US6599622 *3 Oct 200029 Jul 2003Exxonmobil Oil CorporationBinder and nanoparticles; such as ethylene-acrylic acid copolymer and organomontmorillonite; reduces diffusion of moisture and oxygen; halogen free; environmentally friendly; biodegradable
US6790514 *8 Oct 199814 Sep 2004Hewlett-Packard Indigo B.V.Coating system for substrates
US679739720 Mar 200328 Sep 2004Exxonmobil Oil CorporationLamination structure with a starch to plastic bond
US685279213 Abr 20008 Feb 2005E. I. Du Pont De Nemours And CompanyCan provide stable aqueous dispersions directly in aqueous media; for coating base polymer films such as flexible packaging substrates
US691911318 Jul 200119 Jul 2005Avery Dennison CorporationMultilayered film
US7094460 *24 May 200222 Ago 2006Eastman Kodak CompanyImaging member comprising an imaging layer and a base wherein said base comprises a polymer sheet having at least one oriented polymer core and adhered thereto at least one unoriented polymer layer. Another embodiment relates to an
US72589307 Mar 200521 Ago 2007Cryovac, Inc.Oxygen scavenging film with cyclic olefin copolymer
US72790616 Abr 20049 Oct 2007Exxonmobil Oil CorporationProcess for the production of improved metallized films
US7291387 *2 May 20026 Nov 2007Innovia Films LimitedPackaging film
US764875612 Oct 200619 Ene 2010Michelman, Inc.Coating for enhancing low temperature heat sealability and high hot tack to polymeric substrates
US81290321 Feb 20086 Mar 2012Exxonmobil Oil CorporationCoating compositions, coated substrates and hermetic seals made therefrom having improved low temperature sealing and hot tack properties
US820262317 Ene 201219 Jun 2012Exxonmobil Oil CorporationCoating compositions, coated substrates and hermetic seals made therefrom having improved low temperature sealing and hot tack properties
US8241746 *28 Ene 200914 Ago 2012Brady Worldwide, Inc.Tissue cassette label
US845506431 Oct 20064 Jun 2013Exxonmobil Oil CorporationUV inkjet printed substrates
US861821016 Ene 201331 Dic 2013Dow Global Technologies, LlcAqueous polymer dispersions and products from those dispersions
US880944831 Oct 201319 Ago 2014Dow Global Technologies LlcAqueous polymer dispersions and products from those dispersions
US20100190205 *28 Ene 200929 Jul 2010Liping GuoTissue Cassette Label
EP0789281A210 Feb 199713 Ago 1997Mobil Oil CorporationReceiving element for electrostatic printing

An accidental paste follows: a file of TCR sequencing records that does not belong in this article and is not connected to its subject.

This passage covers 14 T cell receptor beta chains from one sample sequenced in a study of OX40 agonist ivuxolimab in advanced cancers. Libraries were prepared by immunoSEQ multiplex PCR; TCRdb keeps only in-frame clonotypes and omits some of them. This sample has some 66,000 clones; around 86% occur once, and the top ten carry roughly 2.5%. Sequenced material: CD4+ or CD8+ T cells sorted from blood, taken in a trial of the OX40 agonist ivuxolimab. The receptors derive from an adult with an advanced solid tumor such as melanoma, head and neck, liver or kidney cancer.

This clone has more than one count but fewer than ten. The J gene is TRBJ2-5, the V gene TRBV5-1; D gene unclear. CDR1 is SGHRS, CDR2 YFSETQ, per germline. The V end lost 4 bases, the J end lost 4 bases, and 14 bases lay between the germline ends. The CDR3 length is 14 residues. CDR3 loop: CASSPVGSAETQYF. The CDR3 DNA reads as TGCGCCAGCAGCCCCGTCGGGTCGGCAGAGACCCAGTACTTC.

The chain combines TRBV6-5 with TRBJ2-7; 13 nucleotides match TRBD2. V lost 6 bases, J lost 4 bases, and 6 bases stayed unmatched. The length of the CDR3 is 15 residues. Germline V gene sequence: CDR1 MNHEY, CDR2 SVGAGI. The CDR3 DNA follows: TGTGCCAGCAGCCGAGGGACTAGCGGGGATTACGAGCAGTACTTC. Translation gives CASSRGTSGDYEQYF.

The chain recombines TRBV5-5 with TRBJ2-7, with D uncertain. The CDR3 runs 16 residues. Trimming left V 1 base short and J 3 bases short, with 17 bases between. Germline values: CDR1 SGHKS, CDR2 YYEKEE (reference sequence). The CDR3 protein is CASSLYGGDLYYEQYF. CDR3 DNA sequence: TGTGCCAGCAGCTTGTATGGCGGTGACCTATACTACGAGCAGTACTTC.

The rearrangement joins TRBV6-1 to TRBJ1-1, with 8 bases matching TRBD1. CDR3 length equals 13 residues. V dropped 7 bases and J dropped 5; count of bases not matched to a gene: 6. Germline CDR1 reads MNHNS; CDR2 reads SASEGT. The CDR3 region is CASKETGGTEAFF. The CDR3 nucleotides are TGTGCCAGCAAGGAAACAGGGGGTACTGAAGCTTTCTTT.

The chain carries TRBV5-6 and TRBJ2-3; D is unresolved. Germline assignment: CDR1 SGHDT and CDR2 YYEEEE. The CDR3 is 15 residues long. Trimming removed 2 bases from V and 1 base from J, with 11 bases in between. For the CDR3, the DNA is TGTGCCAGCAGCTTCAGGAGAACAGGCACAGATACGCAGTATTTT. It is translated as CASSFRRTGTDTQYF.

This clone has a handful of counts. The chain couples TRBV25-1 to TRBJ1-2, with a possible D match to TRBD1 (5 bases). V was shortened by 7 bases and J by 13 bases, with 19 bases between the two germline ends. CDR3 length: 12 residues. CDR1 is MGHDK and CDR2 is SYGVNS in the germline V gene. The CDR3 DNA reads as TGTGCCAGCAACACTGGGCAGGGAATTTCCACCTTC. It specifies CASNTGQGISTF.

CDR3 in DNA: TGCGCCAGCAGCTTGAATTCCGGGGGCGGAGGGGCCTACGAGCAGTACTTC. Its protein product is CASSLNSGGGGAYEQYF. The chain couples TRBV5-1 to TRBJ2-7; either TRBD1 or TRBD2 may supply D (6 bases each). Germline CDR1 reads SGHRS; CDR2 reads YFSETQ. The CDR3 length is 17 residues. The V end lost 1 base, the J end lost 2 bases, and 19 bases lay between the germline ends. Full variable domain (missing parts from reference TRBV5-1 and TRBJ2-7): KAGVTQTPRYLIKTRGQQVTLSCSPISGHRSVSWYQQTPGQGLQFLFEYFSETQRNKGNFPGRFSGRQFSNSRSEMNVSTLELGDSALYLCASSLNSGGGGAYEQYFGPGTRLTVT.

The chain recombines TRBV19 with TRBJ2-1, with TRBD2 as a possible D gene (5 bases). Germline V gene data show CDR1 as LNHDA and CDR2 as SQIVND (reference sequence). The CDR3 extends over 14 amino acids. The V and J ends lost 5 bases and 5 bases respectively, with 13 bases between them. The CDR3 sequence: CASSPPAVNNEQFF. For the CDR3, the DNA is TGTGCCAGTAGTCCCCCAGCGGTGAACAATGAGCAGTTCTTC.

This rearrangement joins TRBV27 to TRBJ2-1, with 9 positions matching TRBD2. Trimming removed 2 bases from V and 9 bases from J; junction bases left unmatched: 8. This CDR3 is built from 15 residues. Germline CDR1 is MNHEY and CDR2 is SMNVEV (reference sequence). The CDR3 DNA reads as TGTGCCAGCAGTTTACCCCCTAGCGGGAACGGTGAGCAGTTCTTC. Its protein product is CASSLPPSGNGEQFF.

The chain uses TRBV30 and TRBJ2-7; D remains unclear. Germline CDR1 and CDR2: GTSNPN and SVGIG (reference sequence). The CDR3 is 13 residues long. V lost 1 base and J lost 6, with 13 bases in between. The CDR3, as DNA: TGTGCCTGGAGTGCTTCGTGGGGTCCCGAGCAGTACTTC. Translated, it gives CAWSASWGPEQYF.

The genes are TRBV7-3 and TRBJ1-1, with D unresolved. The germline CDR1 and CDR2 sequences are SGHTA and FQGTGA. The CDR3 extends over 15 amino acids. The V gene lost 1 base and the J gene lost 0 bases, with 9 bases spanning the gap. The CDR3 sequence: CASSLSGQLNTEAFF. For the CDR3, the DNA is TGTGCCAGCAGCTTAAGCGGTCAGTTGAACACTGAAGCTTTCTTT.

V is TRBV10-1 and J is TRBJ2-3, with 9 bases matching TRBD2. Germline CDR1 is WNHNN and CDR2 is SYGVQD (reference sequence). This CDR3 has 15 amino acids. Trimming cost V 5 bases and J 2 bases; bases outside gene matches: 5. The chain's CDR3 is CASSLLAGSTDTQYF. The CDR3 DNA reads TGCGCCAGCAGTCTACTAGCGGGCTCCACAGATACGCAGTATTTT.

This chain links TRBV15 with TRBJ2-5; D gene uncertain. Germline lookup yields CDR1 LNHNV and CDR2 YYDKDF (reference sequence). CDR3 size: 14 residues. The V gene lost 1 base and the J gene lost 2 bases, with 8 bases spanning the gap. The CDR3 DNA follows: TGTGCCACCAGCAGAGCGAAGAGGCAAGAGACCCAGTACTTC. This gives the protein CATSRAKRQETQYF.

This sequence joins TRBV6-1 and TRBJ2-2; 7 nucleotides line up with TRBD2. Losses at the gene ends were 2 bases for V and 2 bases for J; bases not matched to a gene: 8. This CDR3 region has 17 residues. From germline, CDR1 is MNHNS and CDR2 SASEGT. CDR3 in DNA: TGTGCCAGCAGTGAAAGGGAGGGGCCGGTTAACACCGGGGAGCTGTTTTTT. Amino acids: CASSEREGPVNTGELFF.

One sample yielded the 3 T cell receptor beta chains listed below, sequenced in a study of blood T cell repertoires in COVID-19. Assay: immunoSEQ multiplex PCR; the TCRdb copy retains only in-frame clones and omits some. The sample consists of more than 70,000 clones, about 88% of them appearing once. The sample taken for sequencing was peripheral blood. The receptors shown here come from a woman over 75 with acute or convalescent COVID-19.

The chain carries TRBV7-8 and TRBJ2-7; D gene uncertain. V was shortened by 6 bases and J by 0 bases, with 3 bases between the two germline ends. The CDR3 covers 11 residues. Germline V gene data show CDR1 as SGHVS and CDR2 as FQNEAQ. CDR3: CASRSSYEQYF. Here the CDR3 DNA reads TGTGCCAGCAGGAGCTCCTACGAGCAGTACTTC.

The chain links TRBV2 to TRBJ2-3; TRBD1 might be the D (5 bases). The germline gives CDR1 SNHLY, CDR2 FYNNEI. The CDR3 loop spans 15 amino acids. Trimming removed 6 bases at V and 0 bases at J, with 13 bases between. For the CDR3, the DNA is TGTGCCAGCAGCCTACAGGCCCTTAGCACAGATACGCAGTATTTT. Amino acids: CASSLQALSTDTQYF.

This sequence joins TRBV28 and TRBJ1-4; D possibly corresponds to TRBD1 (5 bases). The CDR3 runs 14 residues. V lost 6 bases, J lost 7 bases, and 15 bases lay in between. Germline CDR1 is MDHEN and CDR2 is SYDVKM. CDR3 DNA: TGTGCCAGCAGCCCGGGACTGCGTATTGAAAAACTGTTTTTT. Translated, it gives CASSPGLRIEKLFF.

WO1998010931A1 *10 Sep 199719 Mar 1998Aep Ind IncBiaxially oriented polypropylene films with improved cold seal receptive surfaces
WO1999028791A1 *2 Dic 199710 Jun 1999Minnesota Mining & MfgMultilayer imaging medium comprising polypropylene, method of imaging said medium, and image-bearing medium
WO2003002344A1 *2 May 20029 Ene 2003Ucb SaPackaging film
WO2004009344A12 Jun 200329 Ene 2004Avery Dennison CorpMultilayer in-mold film
WO2004082929A2 *9 Mar 200430 Sep 2004Exxonmobil Oil CorpReduced blocking metallized film
WO2006022972A1 *6 Jun 20052 Mar 2006Exxonmobil Oil CorpHeat-sealable polymeric films
WO2007044999A113 Oct 200619 Abr 2007Michelman IncCoating for enhancing low temperature heat sealability and high hot tack to polymeric substrates
WO2007130196A126 Feb 200715 Nov 2007Exxonmobil Oil CorpCoated polymeric film
WO2012134695A129 Feb 20124 Oct 2012Exxonmobil Oil CorporationFilm coatings based on polyalkylimine condensation polymers
WO2013048576A11 May 20124 Abr 2013Exxonmobil Oil CorporationMatte film having a printable polyalkylimine condensation product
WO2013090406A112 Dic 201220 Jun 2013E. I. Du Pont De Nemours And CompanyMethods to form an ionomer coating on a substrate
WO2013130704A128 Feb 20136 Sep 2013E. I. Du Pont De Nemours And CompanyIonomer-poly(vinylalcohol) blends and coatings
WO2013165486A118 Ene 20137 Nov 2013Exxonmobile Oil CorporationEpoxylated polyalkyleneimine film coatings
WO2014070241A16 May 20138 May 2014Jindal Films Americas LlcCoated metallized oriented polypropylene films
Clasificaciones
Clasificación de EE.UU.428/331, 428/910, 428/349, 428/516
Clasificación internacionalB32B27/08, B32B27/32, B32B27/18, C08J7/04, B32B27/28, C09D123/08
Clasificación cooperativaY10S428/91, B32B27/32, C09D123/08, C08J2323/12, C08J2423/00, C08J7/047
Clasificación europeaC08J7/04L, C08J7/04, C09D123/08, B32B27/32
Eventos legales
FechaCódigoEventoDescripción
12 Feb 2014ASAssignment
Free format text: CHANGE OF NAME;ASSIGNOR:FILMS AMERICAS, LLC;REEL/FRAME:032201/0782
Effective date: 20131105
Owner name: JINDAL FILMS AMERICAS LLC, NEW YORK
16 Ene 2014ASAssignment
Free format text: PURCHASE OF FILMS AMERICAS, LLC;ASSIGNOR:EXXONMOBIL OIL CORPORATION;REEL/FRAME:032073/0891
Owner name: JPF USA LLC, DELAWARE
Effective date: 20131001
3 Ene 2014ASAssignment
Owner name: FILMS AMERICAS, LLC, NEW YORK
Effective date: 20130930
Free format text: ASSIGNMENT OF ASSIGNORS INTEREST;ASSIGNOR:EXXONMOBIL OIL CORPORATION;REEL/FRAME:031886/0633
16 Nov 2006FPAYFee payment
Year of fee payment: 12
24 Sep 2002FPAYFee payment
Year of fee payment: 8
25 Nov 1998FPAYFee payment
Year of fee payment: 4
30 Abr 1993ASAssignment
Owner name: MOBIL OIL CORPORATION, VIRGINIA
Free format text: ASSIGNMENT OF ASSIGNORS INTEREST.;ASSIGNOR:TOUHSAENT, ROBERT E.;REEL/FRAME:006524/0722
Effective date: 19930427